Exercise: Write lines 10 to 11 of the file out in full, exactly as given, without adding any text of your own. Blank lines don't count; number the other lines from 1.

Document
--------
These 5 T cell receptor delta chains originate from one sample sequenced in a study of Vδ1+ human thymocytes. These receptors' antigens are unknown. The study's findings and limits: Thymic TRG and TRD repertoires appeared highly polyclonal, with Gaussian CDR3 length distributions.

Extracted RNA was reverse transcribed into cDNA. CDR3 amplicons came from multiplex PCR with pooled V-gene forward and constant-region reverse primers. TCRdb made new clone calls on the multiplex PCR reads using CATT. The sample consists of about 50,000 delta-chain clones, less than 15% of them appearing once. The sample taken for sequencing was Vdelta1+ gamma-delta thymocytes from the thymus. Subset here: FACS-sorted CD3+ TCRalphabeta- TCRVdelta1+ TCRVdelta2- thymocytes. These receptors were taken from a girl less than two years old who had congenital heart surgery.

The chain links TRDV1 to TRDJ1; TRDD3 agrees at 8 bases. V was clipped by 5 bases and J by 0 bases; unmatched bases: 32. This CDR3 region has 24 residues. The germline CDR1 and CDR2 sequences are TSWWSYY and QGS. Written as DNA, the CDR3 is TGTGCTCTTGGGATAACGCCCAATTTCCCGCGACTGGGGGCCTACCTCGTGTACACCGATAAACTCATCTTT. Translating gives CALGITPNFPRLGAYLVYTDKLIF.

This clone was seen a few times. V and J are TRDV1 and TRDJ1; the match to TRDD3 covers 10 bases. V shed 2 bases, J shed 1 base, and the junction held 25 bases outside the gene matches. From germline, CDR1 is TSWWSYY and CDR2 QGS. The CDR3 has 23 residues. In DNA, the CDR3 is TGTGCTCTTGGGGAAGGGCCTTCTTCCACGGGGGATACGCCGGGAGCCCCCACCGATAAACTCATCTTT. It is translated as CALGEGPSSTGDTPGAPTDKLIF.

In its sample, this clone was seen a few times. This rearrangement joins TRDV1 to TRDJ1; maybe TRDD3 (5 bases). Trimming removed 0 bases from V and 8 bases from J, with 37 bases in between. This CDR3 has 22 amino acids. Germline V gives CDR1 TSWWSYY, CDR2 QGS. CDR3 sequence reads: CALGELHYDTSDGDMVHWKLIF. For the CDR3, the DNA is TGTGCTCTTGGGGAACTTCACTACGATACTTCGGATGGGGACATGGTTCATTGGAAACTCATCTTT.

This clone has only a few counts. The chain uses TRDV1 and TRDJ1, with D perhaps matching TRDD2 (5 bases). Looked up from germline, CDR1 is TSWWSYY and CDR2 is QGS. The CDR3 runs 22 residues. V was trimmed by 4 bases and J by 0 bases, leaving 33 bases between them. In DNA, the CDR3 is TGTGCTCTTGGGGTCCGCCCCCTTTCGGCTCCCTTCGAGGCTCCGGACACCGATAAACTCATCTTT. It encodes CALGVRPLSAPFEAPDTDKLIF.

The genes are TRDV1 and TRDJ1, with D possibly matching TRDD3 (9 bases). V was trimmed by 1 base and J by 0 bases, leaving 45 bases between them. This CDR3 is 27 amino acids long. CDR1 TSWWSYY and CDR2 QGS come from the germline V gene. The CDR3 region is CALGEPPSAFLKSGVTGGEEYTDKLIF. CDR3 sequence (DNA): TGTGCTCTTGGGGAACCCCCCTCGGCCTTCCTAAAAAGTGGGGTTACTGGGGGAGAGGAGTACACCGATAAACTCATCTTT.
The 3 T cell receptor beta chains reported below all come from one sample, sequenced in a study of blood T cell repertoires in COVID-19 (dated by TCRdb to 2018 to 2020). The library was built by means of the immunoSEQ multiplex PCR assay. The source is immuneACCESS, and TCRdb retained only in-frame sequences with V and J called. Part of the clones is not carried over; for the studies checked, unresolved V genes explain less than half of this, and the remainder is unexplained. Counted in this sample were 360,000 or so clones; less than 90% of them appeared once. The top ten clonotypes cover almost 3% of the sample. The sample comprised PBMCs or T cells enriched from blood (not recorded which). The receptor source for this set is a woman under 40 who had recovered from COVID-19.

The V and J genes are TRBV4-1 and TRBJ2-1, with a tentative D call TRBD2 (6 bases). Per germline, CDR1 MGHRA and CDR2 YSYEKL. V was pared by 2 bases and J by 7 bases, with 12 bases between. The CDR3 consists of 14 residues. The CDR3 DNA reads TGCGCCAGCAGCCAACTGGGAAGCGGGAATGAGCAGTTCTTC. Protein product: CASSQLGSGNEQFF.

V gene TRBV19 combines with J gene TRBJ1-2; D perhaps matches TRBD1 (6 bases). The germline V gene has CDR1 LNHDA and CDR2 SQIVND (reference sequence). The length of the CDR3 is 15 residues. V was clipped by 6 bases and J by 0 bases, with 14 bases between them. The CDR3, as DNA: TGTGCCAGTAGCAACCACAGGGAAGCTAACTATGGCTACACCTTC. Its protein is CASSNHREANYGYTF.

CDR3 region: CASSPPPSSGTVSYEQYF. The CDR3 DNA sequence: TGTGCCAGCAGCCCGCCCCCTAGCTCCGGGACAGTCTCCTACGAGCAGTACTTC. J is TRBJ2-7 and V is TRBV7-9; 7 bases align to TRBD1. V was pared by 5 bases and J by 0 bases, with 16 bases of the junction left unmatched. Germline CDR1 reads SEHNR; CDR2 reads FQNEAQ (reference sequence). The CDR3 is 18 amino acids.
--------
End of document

V gene TRBV19 combines with J gene TRBJ1-2; D perhaps matches TRBD1 (6 bases). The germline V gene has CDR1 LNHDA and CDR2 SQIVND (reference sequence). The length of the CDR3 is 15 residues. V was clipped by 6 bases and J by 0 bases, with 14 bases between them. The CDR3, as DNA: TGTGCCAGTAGCAACCACAGGGAAGCTAACTATGGCTACACCTTC. Its protein is CASSNHREANYGYTF.

CDR3 region: CASSPPPSSGTVSYEQYF. The CDR3 DNA sequence: TGTGCCAGCAGCCCGCCCCCTAGCTCCGGGACAGTCTCCTACGAGCAGTACTTC. J is TRBJ2-7 and V is TRBV7-9; 7 bases align to TRBD1. V was pared by 5 bases and J by 0 bases, with 16 bases of the junction left unmatched. Germline CDR1 reads SEHNR; CDR2 reads FQNEAQ (reference sequence). The CDR3 is 18 amino acids.